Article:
The Virtually Invisible
Filmmaker Daniel Quintanilla uses virtual reality to expose others to immigrant experiences
When Daniel Quintanilla tells a story, his audience isn’t on the outside looking in. They are fully immersed. For the filmmaker’s latest project, At the Periphery, the sense of being in someone else’s shoes is especially important. This virtual reality film exposes viewers to the daily experiences of immigrants living in Maine.
At the Periphery is named for the feeling many immigrants have, as if they are nearly invisible to other Americans. It is part of the exhibition Making Migration Visible: Traces, Tracks, and Pathways, which will run from October 5 to December 14 at the Maine College of Art’s Institute of Contemporary Art in Portland. Over 40 artists and organizations are contributing to the exhibition, which features artwork accompanied by a series of events, including lectures, films, performances, and community conversations. All of the events and art installations focus on themes of immigration, migration, and border crossing.
Quintanilla, who’s based in Rockland, is the creator of A Shared Space, a collection of virtual reality videos focusing on minority communities in Maine. The 360-degree videos require the participant to wear a headset through which they can see and hear everything in the scene around them. “To me it’s a different type of storytelling,” Quintanilla says. “It’s sensory. I wanted to explore what it’d be like to bring people to spaces they normally wouldn’t go to.” In his project for the exhibition, viewers experience three different spaces occupied by immigrants: a community farm started by the Somali community in Lewiston, a Mexican take-out restaurant in Milbridge, and a blueberry camp also in the downeast region. Filming took three days, and post-production took almost a month.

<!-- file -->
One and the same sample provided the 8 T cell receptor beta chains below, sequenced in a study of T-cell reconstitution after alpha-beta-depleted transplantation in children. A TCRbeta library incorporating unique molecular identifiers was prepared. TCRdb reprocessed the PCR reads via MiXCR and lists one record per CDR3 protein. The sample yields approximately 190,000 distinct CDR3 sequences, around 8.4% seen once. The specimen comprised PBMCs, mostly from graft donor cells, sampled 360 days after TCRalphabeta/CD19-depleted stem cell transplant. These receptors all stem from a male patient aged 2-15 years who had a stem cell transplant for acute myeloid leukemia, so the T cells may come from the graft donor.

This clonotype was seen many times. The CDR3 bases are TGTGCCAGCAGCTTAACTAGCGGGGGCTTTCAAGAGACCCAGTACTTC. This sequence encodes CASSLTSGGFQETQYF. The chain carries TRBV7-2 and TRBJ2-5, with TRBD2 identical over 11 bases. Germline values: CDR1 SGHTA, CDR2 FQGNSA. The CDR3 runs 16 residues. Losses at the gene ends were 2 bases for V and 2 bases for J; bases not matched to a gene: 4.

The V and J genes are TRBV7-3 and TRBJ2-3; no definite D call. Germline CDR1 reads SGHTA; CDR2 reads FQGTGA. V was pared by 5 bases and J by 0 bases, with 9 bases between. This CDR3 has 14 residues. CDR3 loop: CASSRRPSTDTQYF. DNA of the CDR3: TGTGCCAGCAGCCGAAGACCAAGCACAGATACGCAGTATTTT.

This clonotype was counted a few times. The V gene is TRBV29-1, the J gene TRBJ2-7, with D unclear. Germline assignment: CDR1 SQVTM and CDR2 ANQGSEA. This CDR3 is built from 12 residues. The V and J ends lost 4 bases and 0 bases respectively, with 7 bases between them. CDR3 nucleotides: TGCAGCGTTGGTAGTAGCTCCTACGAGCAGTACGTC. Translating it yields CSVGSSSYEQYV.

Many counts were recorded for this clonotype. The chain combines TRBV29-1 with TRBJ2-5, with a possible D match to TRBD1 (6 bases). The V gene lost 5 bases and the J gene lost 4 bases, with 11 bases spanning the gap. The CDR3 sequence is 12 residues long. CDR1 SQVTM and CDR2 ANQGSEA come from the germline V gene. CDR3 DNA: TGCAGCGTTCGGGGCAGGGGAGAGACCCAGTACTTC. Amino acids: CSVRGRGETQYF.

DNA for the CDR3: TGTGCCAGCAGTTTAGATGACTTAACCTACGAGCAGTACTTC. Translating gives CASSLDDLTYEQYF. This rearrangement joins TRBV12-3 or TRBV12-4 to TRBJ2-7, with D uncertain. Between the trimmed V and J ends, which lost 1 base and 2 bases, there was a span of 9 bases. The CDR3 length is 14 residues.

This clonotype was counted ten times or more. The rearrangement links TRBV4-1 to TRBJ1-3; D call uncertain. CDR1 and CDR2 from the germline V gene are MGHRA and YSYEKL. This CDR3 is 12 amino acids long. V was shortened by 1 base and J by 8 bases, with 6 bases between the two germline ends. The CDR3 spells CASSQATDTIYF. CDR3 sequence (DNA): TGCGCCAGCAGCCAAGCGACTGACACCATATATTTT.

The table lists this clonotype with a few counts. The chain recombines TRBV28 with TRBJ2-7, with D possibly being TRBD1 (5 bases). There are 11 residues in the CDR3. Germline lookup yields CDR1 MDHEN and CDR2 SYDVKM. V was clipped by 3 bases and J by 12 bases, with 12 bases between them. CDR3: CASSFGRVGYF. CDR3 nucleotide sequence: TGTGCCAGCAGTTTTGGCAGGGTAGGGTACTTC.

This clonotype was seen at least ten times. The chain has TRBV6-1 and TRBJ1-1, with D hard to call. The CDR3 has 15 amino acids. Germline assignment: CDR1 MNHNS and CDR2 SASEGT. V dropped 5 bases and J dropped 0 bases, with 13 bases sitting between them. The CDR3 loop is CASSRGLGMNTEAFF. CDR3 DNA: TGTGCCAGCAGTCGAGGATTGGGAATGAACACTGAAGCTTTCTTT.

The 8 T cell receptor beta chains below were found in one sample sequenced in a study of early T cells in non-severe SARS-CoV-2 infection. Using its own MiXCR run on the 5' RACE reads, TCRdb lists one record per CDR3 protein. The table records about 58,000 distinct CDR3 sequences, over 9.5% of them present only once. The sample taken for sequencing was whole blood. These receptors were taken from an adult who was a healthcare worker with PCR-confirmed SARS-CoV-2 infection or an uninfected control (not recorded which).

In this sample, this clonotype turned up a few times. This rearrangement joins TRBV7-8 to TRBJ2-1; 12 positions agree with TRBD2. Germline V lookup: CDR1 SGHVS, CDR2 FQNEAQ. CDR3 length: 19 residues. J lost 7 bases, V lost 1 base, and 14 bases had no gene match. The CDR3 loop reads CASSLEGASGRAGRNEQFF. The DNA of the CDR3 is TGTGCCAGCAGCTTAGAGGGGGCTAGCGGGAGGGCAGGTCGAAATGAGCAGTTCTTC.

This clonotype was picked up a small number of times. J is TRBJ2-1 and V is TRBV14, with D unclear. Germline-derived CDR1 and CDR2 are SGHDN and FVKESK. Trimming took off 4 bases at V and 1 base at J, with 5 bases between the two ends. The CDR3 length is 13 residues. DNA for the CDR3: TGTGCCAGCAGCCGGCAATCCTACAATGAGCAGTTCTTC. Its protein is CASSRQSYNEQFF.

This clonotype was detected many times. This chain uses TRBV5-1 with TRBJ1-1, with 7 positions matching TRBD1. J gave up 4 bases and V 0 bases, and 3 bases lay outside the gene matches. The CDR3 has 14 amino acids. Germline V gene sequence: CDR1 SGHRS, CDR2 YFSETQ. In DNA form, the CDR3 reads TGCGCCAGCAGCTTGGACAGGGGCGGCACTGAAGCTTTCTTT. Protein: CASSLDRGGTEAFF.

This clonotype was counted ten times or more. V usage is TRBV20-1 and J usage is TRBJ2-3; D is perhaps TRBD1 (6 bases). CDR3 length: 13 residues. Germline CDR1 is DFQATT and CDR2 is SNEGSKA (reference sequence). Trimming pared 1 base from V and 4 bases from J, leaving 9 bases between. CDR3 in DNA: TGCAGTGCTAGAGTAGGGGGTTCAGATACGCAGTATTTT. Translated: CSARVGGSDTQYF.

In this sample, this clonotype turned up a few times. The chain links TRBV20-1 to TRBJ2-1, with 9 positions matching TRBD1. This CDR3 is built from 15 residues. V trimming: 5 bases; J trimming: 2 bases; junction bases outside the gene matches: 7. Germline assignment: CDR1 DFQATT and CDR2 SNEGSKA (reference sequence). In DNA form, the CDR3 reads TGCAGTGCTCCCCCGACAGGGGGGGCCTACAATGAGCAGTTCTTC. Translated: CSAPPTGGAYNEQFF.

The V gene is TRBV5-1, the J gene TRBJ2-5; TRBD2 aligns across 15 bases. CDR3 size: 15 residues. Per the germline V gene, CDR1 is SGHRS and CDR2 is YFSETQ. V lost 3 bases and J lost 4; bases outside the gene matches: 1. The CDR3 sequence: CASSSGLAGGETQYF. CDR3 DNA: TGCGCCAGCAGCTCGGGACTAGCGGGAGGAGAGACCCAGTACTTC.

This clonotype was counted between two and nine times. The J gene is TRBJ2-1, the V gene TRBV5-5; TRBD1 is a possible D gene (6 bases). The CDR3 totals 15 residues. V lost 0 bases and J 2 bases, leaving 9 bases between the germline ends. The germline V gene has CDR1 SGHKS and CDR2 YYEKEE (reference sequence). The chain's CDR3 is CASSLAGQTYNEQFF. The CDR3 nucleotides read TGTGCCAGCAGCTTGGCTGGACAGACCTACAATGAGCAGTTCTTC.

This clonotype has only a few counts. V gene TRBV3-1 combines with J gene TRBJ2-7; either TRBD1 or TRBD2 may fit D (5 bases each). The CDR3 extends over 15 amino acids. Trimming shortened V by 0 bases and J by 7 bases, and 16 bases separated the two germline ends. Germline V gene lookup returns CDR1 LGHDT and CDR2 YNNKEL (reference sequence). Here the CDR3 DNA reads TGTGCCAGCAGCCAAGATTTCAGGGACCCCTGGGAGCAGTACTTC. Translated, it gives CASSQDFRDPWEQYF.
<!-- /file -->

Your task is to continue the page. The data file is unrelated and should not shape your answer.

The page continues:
In the video, participants hear people talking, but when they turn toward the voices, no one is there. “It’s about being alone in that space,” Quintanilla says. “You’ll just hear a soundscape of people and activity.” The experience is supposed to represent how alone immigrants often feel in a new country. Quintanilla, who was born in Mexico and moved to the United States when he was 12, says he hopes the project will help others empathize with immigrants and be more open. “It’s an invitation to step into a different experience.”